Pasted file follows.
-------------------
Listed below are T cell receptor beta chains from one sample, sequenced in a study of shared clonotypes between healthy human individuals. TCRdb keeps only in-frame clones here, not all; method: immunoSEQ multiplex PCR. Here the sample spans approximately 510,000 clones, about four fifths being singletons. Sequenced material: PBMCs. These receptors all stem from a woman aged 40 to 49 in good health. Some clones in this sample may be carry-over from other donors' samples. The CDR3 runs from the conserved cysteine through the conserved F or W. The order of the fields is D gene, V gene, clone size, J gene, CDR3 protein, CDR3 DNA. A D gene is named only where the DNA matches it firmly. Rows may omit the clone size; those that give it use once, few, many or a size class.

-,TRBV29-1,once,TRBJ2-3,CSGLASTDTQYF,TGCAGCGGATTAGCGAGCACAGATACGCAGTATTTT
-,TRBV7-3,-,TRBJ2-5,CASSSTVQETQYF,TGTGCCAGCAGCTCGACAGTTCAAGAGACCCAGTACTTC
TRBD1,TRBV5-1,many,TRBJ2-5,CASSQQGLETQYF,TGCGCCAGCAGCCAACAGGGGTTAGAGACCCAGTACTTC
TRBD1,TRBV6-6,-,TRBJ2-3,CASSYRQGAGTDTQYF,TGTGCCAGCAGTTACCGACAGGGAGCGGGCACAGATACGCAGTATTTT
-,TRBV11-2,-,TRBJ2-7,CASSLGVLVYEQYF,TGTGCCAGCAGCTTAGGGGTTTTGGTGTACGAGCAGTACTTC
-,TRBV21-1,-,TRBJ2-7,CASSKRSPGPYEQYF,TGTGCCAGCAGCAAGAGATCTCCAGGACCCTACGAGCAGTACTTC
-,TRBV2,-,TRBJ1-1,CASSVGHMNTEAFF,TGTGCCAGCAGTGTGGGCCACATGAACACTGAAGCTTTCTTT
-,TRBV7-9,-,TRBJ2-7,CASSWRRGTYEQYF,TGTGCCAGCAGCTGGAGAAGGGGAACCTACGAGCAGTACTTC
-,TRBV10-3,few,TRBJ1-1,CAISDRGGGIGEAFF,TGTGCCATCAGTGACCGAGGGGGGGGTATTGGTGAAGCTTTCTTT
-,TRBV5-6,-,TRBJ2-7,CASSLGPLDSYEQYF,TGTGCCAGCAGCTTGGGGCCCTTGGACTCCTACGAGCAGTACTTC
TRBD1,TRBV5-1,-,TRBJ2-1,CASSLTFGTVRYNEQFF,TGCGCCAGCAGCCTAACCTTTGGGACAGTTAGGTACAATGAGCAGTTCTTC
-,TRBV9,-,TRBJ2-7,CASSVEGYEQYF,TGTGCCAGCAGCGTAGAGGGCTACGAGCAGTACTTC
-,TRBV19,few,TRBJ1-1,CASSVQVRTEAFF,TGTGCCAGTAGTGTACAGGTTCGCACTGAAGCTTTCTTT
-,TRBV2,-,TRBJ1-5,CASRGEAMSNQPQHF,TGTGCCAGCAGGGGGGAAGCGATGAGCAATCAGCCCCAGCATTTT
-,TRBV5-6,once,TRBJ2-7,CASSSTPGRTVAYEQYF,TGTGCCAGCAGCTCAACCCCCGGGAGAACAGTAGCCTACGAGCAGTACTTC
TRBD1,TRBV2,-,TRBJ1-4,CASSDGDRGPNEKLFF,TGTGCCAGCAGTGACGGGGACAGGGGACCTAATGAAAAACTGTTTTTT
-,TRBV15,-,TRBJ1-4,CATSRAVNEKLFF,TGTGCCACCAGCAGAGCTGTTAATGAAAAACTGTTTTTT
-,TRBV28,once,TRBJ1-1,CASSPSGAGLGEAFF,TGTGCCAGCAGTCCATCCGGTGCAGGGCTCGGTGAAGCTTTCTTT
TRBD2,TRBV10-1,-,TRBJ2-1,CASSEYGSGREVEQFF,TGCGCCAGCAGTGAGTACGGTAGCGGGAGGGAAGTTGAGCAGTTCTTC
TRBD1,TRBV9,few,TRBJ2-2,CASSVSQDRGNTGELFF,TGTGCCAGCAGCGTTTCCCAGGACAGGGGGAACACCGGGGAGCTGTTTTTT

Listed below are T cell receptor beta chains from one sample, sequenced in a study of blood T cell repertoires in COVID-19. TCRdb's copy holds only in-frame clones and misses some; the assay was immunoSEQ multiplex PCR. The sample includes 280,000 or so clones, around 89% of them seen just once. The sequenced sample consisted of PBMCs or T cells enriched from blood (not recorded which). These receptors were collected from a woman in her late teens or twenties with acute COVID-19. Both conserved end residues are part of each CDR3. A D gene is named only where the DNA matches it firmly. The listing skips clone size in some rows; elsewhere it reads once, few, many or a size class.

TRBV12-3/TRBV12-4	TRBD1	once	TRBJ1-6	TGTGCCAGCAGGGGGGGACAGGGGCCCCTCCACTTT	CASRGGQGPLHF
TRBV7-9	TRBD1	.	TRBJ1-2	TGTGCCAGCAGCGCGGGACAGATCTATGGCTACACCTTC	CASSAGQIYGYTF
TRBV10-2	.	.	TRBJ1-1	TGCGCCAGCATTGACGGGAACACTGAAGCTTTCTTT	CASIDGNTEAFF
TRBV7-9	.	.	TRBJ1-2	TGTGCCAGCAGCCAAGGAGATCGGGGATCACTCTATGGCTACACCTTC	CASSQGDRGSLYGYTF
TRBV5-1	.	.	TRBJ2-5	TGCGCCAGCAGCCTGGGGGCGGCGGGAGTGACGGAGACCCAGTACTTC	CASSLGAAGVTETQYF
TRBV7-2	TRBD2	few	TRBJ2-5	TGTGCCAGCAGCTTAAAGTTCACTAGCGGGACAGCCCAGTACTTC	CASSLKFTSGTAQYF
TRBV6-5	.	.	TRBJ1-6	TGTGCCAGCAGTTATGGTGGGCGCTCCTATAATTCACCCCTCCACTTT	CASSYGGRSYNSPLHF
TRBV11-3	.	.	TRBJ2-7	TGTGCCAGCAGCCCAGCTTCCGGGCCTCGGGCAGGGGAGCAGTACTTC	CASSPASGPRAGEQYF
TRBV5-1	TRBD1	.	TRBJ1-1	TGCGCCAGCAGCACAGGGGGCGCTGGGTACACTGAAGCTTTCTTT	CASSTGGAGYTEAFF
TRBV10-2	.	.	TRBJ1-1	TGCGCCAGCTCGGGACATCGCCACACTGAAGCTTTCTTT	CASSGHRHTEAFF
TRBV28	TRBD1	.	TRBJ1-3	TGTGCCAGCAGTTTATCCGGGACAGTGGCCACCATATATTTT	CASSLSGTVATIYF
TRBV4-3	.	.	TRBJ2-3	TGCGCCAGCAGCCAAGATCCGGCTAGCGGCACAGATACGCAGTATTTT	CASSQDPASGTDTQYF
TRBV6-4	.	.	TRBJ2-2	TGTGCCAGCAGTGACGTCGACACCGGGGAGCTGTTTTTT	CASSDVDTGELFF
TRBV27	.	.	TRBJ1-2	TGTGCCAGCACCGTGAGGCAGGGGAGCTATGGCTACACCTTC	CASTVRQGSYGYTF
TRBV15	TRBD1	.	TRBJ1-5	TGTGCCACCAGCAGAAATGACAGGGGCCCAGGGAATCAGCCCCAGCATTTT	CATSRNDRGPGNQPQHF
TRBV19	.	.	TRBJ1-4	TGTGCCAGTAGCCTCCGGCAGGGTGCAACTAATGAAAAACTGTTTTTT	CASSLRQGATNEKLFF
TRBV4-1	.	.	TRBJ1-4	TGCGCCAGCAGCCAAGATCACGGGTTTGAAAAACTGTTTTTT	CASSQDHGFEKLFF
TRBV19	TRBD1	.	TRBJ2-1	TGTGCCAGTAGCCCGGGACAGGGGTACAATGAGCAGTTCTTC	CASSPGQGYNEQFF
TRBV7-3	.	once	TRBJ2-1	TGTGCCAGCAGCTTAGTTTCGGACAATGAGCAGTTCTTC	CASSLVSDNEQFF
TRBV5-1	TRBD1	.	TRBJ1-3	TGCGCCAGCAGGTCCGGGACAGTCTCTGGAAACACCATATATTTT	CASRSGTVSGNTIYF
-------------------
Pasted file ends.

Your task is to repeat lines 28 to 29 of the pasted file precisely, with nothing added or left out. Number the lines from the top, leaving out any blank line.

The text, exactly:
TRBV7-2	TRBD2	few	TRBJ2-5	TGTGCCAGCAGCTTAAAGTTCACTAGCGGGACAGCCCAGTACTTC	CASSLKFTSGTAQYF
TRBV6-5	.	.	TRBJ1-6	TGTGCCAGCAGTTATGGTGGGCGCTCCTATAATTCACCCCTCCACTTT	CASSYGGRSYNSPLHF